• Marthena Smith

How Do You Colour The World?

Updated: Sep 1, 2020

Ever notice how you feel around certain colours?

For me, it’s purple and orange. I’m not sure why; I just feel better around these colours. So, it’s no surprise you’ll find them sprinkled throughout my closet, home and office.

There have actually been a number of studies that evaluate the effect colours have on us. Take a look at these descriptions, as portrayed on ivillage.com, and see if you know which colour does the trick:

Need more energy? Want to feel grounded? Want to feel refreshed? Need to cheer up? Want a rosier outlook? Need an infusion of warmth and luxury? Craving creativity or passion? Want to flirt with danger? Need a dose of calm and clarity? Want to feel sophisticated and powerful?

Orange Green White Yellow Pink Brown Purple Red Blue Black

How did you do? I’ll bet you knew some right off — and others were a bit tricky.

We know hospital rooms are often a calming green or blue. Red high heels signal excitement. And no wonder those smiley faces are yellow!

Brown signifies warmth and luxury in this quiz. I’ve also heard from a litigation attorney that brown comes across in the courtroom as more trustworthy.

Let’s dig a little deeper. Leatrice Eiseman, director of the Eiseman Center for Color Education and Training and the Pantone Color Institute, as well as the author of “More Alive with Color,” has done extensive research in the field. Several universities have also published studies on the effects of colour in our lives.

Orange represents radiant energy, according to Eiseman.

Want to get energized for the day? Wear an orange bathrobe to breakfast, and drink a tall glass of orange juice. Focusing on orange produces an adrenaline-releasing effect.


Though it’s linked with envy, green actually has more positive associations. Think trees, grass and relaxation. It’s also the colour of money, which may partly explain why an experiment at Gettysburg College found green was linked with success-oriented words. Want more calmness at work? Put a green plant on your desk. Or take a walk in the park at lunch.


Purity. Simplicity. Cleanliness. Research at the University of Leeds in the U.K. found patients have the most confidence in doctors who wear white coats. White has a pristine effect — linked with innocence and freshness. Wearing a crisp white blouse or T-shirt can give you this feeling. White roses or tulips on your countertop also have purifying effects.

Yellow — the colour of sunshine and happiness. It’s a huge mood enhancer. That may explain why yellow is the colour people are most drawn to (even though blue is the most common favourite colour), according to research from the University of Manchester in the U.K.

Want to get happy in a hurry? Tie a yellow scarf around your neck so you can see it. If you live in a climate of low light in winter, consider painting your walls yellow. It just might give that mood lift you crave.


Hot pink is an adrenaline-spiker. Bright pink jolts the eye and gets you out of the doldrums. Researchers at the University of Waikato in New Zealand found that kids in a pink-coloured room displayed greater physical strength and more positive moods than kids in five other colour-themed rooms.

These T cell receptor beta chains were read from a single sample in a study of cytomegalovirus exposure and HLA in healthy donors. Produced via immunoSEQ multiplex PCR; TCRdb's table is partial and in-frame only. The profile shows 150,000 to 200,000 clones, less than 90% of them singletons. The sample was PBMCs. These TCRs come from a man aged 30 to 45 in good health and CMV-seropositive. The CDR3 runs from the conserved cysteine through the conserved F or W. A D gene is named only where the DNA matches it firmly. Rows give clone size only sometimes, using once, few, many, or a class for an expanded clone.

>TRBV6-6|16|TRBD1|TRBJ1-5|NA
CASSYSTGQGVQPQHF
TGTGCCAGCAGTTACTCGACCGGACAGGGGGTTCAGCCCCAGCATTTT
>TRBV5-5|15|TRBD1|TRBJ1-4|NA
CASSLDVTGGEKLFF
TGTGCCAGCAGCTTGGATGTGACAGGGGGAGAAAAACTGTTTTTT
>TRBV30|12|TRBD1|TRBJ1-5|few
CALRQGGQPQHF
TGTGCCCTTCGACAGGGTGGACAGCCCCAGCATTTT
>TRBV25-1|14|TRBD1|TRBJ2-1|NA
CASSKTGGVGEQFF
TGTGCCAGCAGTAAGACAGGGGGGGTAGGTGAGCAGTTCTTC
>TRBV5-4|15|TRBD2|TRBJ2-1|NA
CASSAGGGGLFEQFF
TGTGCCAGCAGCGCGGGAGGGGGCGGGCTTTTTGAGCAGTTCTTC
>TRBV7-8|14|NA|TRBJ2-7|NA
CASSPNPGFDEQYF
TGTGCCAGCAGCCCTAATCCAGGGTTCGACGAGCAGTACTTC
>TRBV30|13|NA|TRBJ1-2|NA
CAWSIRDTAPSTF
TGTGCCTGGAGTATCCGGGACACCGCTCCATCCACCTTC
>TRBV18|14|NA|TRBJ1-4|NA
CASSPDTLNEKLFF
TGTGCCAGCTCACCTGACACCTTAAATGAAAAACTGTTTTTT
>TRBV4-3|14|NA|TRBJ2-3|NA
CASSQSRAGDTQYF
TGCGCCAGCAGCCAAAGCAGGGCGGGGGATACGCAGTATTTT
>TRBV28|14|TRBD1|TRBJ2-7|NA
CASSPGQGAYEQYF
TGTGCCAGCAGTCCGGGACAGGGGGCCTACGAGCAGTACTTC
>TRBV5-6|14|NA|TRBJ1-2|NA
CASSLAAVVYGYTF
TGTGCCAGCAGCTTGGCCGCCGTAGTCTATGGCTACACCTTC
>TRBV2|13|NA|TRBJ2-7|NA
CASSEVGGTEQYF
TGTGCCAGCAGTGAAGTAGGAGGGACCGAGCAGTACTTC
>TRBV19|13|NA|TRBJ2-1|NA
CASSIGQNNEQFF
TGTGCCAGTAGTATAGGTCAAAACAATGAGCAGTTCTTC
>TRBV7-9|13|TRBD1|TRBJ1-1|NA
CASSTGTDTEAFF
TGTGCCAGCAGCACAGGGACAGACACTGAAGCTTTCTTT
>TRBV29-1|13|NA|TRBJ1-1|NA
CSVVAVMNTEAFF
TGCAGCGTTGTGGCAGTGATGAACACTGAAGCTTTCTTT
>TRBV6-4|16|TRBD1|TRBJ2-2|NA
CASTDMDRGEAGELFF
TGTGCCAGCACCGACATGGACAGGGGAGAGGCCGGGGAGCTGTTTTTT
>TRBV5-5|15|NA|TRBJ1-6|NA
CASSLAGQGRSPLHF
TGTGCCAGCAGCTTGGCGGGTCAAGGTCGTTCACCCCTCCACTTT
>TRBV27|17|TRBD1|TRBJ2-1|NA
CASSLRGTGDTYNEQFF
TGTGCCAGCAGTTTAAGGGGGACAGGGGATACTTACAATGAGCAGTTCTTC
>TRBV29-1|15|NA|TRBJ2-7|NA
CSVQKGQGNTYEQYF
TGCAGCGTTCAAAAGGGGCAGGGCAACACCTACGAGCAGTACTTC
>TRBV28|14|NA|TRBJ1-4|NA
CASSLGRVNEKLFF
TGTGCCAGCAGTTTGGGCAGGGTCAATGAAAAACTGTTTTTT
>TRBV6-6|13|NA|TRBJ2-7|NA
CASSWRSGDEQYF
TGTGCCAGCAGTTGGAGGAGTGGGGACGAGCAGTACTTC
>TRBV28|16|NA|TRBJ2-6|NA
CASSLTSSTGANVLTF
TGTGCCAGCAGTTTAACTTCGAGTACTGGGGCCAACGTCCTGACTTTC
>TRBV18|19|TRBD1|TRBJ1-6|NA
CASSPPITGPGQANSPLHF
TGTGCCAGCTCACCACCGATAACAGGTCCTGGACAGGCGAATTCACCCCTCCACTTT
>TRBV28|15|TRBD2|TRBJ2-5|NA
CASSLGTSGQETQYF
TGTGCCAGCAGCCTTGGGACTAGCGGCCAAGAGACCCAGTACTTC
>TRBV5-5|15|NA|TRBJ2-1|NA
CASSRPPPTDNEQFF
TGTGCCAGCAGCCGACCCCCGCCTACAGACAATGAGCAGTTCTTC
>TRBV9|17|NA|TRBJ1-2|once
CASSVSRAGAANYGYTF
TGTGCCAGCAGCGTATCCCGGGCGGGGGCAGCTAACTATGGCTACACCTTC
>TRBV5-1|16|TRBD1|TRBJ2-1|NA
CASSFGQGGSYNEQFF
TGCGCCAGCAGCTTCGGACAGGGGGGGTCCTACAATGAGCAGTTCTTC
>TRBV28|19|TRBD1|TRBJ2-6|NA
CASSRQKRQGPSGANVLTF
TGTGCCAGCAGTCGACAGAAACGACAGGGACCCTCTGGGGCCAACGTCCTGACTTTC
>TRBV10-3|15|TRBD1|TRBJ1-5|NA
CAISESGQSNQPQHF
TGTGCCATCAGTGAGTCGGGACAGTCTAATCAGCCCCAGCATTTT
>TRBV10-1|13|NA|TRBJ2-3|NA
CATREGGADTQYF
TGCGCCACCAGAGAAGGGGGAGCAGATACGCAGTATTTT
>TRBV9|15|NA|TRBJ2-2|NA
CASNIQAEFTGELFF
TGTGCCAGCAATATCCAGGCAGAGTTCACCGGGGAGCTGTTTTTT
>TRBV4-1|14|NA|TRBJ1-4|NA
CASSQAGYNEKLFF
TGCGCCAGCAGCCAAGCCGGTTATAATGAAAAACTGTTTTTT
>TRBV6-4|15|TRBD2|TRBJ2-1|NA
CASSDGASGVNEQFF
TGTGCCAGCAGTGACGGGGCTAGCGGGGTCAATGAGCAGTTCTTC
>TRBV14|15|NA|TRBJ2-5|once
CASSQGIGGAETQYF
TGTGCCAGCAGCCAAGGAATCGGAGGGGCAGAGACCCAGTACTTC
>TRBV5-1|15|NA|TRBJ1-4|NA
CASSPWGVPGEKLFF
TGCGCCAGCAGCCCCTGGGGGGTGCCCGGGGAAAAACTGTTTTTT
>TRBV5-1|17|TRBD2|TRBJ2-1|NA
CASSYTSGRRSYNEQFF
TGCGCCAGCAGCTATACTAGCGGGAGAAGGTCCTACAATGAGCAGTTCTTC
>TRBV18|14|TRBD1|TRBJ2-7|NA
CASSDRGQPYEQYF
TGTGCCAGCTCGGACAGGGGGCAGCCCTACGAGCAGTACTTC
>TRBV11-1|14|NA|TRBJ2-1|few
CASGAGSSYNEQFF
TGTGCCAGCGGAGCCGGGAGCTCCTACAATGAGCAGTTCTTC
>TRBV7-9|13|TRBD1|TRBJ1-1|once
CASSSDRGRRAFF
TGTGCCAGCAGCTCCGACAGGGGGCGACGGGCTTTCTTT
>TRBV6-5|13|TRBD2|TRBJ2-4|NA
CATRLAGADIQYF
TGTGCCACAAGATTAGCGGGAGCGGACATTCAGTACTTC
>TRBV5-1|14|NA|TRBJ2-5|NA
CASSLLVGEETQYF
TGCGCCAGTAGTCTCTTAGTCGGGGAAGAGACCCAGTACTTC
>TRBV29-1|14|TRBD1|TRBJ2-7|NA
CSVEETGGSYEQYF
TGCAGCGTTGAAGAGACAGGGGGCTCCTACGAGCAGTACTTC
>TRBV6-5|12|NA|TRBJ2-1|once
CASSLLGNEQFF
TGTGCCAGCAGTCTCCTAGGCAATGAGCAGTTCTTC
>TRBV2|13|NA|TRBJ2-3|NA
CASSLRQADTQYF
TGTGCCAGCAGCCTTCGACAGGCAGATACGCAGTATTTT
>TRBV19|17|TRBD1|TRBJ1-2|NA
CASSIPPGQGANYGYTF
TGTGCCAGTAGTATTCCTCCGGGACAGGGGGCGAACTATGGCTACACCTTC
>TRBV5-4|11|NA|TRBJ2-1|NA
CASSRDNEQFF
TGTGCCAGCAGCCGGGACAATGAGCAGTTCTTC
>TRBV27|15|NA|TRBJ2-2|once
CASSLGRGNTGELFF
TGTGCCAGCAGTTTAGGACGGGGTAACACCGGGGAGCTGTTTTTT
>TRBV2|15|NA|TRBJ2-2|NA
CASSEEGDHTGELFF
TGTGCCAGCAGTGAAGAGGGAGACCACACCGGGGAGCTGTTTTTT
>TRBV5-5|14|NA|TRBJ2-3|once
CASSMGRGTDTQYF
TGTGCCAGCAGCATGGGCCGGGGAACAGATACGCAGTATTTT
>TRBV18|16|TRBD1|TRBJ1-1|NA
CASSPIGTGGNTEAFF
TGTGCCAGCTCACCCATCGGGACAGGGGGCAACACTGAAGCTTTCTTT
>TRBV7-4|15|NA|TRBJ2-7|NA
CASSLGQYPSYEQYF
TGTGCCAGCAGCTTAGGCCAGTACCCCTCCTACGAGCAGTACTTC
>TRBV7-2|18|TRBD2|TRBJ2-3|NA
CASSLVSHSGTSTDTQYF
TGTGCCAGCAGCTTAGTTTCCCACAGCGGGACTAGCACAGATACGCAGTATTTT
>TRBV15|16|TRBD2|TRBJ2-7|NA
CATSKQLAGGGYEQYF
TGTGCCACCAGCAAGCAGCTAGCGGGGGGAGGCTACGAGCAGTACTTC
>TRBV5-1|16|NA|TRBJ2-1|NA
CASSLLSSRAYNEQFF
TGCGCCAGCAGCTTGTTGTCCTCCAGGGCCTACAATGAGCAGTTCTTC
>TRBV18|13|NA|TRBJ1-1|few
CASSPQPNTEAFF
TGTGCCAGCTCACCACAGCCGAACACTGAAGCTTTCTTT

Brown used to be a mere earth tone, but not anymore. “While it’s still perceived as ‘unpretentious and non-threatening,’” Eiseman said, “now it’s about rich coffee or chocolate.” Deep brown can have a quietly stimulating effect or provide a sense of warmth and luxury.

Picture yourself surrounded by rich mahogany furniture, with a warm walnut picture frame on your desk — or slipping into a cosy brown leather jacket.


The colour purple is mysterious — combining the calmness of blue with the excitement of red. The result: creativity.

Try a purple vase on your desk or countertop. A reddish-purple has an energizing effect, while a bluish-purple induces a more serene, spiritual influence.


Danger. Excitement. Passion. Red has it all. Sometimes it can be too intense, though. University of Rochester researchers found when people looked at a red cover on an IQ test, for example, they moved their bodies away from it more than those who were given a green or grey cover. When women wear red, however, it can have the opposite effect of attracting positive attention.


Peace and tranquility. Blue can help reduce stress. After all, blue is the colour of clear skies and clean water — things that are dependable. It may also enhance performance on creative tasks, according to research at the University of British Columbia in Vancouver. Try a blue screensaver for your computer — or a blue mug on your desk.


Though it began as the colour of villains, funerals and grief, black has gradually become the quintessential colour of elegance and power. Think about the popularity of the little black dress. Or the judge’s robe.

To feel sophisticated, powerful or elegant, wear a black dress or power suit, but break it up with another colour to create contrast. For a sophisticated touch at work or home, try a sleek black vase or an onyx picture frame.

So, now you know what to do if you want to rev up, calm down, feel sophisticated or get grounded.

©2019 Linda Arnold Live Life Fully, all rights reserved. Linda Arnold, M.A., M.B.A., is a syndicated columnist, psychological counsellor and founder of a multistate marketing company. Reader comments are welcome at linda@lindaarnold.org


#colour #pickyourcolour #happycolour

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